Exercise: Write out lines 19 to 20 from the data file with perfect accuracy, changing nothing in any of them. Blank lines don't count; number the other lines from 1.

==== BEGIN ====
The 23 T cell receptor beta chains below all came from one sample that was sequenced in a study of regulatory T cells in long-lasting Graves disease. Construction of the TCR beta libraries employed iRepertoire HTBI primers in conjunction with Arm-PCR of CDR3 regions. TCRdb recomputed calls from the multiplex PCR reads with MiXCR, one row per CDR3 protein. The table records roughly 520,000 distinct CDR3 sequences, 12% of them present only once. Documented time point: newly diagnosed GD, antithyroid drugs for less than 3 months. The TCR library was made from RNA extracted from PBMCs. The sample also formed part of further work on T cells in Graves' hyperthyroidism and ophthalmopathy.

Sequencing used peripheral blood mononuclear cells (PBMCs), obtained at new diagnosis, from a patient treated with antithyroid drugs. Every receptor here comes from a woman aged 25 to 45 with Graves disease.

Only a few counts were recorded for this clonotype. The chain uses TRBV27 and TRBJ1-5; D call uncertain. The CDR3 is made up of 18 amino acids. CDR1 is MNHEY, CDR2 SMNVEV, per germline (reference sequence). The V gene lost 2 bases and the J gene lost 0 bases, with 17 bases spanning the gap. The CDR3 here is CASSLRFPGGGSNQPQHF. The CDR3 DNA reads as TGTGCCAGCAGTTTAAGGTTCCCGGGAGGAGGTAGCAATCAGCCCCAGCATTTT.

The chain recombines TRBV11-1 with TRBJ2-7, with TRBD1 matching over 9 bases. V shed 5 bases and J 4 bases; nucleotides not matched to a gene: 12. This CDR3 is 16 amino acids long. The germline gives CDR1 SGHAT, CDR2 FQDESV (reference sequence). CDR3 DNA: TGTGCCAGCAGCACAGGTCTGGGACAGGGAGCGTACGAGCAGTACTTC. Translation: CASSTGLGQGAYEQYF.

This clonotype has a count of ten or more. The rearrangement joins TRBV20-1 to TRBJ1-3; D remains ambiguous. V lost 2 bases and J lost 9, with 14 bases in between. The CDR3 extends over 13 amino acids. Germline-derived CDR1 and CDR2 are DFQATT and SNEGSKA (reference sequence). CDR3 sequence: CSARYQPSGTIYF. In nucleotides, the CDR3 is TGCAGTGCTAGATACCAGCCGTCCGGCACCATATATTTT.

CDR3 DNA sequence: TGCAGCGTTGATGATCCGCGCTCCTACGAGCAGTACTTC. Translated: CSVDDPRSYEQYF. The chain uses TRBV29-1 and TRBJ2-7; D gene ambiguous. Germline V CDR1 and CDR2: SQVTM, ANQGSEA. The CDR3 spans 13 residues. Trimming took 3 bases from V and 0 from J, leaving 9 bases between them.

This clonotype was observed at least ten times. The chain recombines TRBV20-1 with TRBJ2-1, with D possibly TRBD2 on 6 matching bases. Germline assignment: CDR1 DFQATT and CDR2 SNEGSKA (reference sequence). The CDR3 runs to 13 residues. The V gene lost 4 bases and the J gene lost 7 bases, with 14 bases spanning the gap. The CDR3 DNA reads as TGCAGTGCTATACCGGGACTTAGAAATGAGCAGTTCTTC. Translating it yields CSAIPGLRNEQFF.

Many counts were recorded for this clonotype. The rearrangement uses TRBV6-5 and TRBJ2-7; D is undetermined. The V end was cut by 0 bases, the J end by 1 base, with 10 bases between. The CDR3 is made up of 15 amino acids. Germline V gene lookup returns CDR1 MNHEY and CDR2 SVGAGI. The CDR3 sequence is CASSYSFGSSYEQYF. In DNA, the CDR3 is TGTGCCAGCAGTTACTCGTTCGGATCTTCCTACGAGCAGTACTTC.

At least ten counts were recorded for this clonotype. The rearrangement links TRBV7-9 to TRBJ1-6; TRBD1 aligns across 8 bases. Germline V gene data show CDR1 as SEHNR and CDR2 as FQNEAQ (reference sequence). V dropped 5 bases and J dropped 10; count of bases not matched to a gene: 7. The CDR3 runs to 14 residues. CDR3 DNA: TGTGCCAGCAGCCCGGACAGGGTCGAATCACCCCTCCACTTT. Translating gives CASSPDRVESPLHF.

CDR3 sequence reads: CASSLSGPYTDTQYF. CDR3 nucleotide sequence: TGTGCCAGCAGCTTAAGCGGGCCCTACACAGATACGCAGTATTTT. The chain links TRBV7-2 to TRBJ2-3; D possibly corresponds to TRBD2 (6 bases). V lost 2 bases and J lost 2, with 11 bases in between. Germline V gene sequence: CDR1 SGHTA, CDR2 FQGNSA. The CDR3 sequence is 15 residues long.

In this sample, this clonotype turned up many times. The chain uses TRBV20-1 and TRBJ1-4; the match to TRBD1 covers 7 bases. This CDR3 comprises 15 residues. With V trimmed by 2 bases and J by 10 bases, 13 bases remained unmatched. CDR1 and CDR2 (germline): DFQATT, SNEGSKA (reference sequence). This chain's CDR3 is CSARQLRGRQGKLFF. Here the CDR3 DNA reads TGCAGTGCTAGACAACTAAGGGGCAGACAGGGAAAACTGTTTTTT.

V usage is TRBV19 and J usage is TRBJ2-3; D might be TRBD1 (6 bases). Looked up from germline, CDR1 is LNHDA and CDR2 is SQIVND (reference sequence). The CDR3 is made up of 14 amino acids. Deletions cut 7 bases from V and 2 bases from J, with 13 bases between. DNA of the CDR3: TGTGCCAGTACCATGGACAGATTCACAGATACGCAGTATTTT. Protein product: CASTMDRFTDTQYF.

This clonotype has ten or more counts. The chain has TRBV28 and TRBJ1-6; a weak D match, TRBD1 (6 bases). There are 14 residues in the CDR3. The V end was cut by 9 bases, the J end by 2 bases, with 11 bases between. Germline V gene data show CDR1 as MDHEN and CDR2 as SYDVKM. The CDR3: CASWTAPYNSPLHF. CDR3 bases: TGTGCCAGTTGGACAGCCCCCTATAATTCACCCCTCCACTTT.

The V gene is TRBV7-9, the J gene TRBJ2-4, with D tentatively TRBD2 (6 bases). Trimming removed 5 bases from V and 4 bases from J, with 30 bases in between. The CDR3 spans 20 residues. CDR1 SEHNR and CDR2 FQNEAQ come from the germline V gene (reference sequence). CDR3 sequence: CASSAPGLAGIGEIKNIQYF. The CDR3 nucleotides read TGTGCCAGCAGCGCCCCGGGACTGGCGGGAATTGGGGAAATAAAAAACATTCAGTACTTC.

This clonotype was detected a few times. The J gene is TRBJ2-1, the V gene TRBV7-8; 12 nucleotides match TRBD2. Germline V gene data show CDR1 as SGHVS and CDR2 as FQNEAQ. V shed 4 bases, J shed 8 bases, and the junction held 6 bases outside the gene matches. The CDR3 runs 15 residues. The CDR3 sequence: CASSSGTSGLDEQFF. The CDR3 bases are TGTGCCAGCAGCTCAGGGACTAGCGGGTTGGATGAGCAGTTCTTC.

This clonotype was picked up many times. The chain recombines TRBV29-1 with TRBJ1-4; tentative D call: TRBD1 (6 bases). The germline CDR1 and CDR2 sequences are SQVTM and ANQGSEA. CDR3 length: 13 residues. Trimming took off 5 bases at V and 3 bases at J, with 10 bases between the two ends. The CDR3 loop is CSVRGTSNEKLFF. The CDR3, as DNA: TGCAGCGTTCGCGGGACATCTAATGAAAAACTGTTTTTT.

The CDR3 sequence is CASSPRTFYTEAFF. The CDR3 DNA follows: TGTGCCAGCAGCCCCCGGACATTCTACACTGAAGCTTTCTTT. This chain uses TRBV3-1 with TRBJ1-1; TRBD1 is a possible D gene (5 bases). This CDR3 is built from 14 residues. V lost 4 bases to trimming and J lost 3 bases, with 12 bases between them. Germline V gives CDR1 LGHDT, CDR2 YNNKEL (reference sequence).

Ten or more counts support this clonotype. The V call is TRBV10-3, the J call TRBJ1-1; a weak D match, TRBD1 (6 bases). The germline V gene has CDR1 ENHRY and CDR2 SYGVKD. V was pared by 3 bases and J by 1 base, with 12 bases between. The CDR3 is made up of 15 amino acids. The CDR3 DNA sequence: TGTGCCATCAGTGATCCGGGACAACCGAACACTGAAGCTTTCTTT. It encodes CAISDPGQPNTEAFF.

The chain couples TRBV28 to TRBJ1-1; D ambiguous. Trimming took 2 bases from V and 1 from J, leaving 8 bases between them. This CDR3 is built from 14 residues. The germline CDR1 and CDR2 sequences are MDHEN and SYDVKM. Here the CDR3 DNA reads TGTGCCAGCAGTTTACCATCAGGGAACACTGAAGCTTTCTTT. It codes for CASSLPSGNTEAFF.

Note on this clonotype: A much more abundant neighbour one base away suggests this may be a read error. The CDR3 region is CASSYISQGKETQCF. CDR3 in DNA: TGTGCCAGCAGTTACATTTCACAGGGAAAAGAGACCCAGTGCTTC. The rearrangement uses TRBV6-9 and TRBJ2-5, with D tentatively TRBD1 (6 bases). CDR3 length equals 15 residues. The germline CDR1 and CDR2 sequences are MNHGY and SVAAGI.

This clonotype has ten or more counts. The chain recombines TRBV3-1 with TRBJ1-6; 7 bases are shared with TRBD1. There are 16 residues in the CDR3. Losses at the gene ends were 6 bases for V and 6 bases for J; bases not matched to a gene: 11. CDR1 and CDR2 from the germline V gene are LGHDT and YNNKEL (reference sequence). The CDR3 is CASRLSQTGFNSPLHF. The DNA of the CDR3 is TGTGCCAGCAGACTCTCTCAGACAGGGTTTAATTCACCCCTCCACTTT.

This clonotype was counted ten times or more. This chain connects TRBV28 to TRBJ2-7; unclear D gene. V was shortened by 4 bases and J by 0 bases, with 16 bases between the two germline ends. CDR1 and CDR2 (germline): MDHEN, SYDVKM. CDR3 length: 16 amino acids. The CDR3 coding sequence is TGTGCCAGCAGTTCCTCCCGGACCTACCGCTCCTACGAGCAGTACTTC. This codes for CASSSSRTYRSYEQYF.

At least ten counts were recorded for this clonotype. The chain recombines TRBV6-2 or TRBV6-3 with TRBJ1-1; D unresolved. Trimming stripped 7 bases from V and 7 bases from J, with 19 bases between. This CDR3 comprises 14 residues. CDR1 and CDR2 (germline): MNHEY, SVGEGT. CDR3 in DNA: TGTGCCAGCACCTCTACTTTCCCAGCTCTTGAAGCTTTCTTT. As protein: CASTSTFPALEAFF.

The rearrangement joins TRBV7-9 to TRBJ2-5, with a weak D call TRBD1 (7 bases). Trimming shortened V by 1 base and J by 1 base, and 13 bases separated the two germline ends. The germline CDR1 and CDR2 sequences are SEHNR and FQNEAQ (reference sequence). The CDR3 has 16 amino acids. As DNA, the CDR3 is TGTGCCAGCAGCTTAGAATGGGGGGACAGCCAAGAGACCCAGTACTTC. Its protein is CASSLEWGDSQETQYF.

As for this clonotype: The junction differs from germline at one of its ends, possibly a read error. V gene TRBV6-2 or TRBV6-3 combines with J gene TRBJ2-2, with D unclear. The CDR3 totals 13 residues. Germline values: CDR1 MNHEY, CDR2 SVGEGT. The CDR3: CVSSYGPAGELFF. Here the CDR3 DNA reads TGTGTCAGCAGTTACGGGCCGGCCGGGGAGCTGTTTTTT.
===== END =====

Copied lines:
The chain couples TRBV28 to TRBJ1-1; D ambiguous. Trimming took 2 bases from V and 1 from J, leaving 8 bases between them. This CDR3 is built from 14 residues. The germline CDR1 and CDR2 sequences are MDHEN and SYDVKM. Here the CDR3 DNA reads TGTGCCAGCAGTTTACCATCAGGGAACACTGAAGCTTTCTTT. It codes for CASSLPSGNTEAFF.

Note on this clonotype: A much more abundant neighbour one base away suggests this may be a read error. The CDR3 region is CASSYISQGKETQCF. CDR3 in DNA: TGTGCCAGCAGTTACATTTCACAGGGAAAAGAGACCCAGTGCTTC. The rearrangement uses TRBV6-9 and TRBJ2-5, with D tentatively TRBD1 (6 bases). CDR3 length equals 15 residues. The germline CDR1 and CDR2 sequences are MNHGY and SVAAGI.